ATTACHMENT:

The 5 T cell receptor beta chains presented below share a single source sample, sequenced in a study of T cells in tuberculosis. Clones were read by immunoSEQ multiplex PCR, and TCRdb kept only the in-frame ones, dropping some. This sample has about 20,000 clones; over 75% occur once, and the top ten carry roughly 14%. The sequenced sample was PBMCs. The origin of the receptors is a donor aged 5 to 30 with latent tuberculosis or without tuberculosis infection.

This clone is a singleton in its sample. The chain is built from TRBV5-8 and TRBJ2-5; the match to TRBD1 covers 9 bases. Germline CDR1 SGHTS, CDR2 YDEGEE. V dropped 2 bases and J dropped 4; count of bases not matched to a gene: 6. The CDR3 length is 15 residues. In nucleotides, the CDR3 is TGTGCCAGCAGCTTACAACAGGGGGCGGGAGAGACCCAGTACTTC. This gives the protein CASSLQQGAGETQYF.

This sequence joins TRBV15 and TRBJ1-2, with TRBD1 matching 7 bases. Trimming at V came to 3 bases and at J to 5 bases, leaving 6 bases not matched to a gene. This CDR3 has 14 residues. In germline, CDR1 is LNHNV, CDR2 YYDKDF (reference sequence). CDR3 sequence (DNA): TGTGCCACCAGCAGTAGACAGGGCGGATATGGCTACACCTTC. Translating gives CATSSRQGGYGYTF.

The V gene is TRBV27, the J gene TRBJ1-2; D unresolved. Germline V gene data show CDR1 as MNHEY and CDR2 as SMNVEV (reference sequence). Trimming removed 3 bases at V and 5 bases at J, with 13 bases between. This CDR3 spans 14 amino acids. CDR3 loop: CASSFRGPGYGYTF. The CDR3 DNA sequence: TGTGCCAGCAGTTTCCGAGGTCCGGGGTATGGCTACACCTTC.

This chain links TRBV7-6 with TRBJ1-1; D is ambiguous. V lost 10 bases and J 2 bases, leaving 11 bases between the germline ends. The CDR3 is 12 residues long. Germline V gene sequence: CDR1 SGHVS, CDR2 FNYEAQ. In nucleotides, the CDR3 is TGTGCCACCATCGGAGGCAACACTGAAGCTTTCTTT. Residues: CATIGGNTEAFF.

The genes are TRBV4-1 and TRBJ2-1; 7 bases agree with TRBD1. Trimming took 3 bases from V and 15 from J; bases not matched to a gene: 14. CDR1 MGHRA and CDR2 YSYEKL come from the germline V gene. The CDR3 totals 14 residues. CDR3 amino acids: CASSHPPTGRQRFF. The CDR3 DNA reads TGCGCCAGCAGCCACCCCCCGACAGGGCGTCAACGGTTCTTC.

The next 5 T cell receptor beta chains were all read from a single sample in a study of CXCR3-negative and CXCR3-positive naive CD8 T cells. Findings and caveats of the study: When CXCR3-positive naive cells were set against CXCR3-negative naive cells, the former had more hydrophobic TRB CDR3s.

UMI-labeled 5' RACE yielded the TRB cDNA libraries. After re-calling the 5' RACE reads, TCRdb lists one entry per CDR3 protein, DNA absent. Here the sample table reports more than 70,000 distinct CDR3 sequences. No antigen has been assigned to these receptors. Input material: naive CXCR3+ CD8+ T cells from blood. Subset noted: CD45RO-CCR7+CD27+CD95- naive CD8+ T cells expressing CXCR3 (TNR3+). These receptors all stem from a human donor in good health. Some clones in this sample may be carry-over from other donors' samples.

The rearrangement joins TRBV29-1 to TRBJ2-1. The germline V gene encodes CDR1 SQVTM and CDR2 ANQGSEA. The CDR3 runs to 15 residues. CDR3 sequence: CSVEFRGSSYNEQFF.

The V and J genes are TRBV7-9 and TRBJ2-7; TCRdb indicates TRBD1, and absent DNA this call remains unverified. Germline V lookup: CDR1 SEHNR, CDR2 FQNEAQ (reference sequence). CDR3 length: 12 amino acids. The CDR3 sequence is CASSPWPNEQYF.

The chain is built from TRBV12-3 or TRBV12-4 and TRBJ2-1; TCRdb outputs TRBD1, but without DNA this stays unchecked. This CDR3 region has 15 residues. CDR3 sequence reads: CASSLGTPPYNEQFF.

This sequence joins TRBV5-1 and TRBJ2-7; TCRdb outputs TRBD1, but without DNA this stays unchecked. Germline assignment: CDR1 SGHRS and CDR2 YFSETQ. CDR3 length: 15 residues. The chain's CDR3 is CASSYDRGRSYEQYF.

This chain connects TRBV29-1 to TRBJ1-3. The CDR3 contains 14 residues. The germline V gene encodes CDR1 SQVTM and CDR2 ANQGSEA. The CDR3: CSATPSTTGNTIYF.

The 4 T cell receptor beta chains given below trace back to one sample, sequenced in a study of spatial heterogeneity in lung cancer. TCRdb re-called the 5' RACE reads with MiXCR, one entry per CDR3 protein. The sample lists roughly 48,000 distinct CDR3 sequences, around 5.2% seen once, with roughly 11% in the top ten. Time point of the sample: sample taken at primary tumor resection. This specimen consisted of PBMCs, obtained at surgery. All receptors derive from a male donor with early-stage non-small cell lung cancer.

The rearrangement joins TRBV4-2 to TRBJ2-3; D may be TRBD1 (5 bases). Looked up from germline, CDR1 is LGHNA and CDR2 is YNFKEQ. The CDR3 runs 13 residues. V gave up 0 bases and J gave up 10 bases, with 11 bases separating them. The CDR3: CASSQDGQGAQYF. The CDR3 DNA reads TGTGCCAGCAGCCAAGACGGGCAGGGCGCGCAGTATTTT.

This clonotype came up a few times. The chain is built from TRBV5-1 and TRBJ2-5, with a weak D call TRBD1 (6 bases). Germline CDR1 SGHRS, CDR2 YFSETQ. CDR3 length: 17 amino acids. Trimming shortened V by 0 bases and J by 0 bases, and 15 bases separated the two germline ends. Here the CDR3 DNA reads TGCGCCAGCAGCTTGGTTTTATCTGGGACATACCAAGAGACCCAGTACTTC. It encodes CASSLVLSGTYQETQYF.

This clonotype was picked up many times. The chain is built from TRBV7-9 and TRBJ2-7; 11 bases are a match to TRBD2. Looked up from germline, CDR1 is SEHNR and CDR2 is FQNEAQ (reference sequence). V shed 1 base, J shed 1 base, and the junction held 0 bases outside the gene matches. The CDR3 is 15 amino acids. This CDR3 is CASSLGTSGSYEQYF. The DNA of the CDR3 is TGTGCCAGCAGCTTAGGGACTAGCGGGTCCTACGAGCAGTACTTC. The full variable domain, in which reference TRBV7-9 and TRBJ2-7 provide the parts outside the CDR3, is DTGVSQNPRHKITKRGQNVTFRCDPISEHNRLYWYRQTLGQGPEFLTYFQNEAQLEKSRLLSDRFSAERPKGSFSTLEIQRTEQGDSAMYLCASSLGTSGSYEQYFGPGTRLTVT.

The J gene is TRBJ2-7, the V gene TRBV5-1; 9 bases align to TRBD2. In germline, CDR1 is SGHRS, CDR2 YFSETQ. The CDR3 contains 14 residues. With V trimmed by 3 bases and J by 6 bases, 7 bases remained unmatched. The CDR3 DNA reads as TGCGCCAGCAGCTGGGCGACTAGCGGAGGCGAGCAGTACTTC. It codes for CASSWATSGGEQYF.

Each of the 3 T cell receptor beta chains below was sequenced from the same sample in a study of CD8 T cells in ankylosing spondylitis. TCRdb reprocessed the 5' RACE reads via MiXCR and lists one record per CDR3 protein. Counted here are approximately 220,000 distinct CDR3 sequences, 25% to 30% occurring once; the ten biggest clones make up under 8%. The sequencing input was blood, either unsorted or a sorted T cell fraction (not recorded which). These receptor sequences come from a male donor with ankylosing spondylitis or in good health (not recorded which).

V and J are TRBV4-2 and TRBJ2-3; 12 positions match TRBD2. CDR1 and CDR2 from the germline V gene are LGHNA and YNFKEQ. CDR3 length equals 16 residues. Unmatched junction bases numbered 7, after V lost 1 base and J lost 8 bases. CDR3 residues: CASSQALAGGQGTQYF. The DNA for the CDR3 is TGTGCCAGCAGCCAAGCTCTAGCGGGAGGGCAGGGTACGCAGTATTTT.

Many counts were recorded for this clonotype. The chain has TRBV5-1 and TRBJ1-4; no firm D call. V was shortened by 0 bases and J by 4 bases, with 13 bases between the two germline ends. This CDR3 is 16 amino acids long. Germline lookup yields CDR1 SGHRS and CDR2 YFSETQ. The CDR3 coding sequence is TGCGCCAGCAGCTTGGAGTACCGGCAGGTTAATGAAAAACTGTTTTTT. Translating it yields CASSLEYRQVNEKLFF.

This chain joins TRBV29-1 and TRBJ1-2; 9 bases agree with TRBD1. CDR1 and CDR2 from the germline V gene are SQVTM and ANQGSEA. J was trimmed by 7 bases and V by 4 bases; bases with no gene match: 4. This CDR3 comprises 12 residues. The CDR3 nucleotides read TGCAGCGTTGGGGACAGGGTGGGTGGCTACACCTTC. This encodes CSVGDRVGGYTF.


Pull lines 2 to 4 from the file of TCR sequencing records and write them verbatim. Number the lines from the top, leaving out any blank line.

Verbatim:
This clone is a singleton in its sample. The chain is built from TRBV5-8 and TRBJ2-5; the match to TRBD1 covers 9 bases. Germline CDR1 SGHTS, CDR2 YDEGEE. V dropped 2 bases and J dropped 4; count of bases not matched to a gene: 6. The CDR3 length is 15 residues. In nucleotides, the CDR3 is TGTGCCAGCAGCTTACAACAGGGGGCGGGAGAGACCCAGTACTTC. This gives the protein CASSLQQGAGETQYF.

This sequence joins TRBV15 and TRBJ1-2, with TRBD1 matching 7 bases. Trimming at V came to 3 bases and at J to 5 bases, leaving 6 bases not matched to a gene. This CDR3 has 14 residues. In germline, CDR1 is LNHNV, CDR2 YYDKDF (reference sequence). CDR3 sequence (DNA): TGTGCCACCAGCAGTAGACAGGGCGGATATGGCTACACCTTC. Translating gives CATSSRQGGYGYTF.

The V gene is TRBV27, the J gene TRBJ1-2; D unresolved. Germline V gene data show CDR1 as MNHEY and CDR2 as SMNVEV (reference sequence). Trimming removed 3 bases at V and 5 bases at J, with 13 bases between. This CDR3 spans 14 amino acids. CDR3 loop: CASSFRGPGYGYTF. The CDR3 DNA sequence: TGTGCCAGCAGTTTCCGAGGTCCGGGGTATGGCTACACCTTC.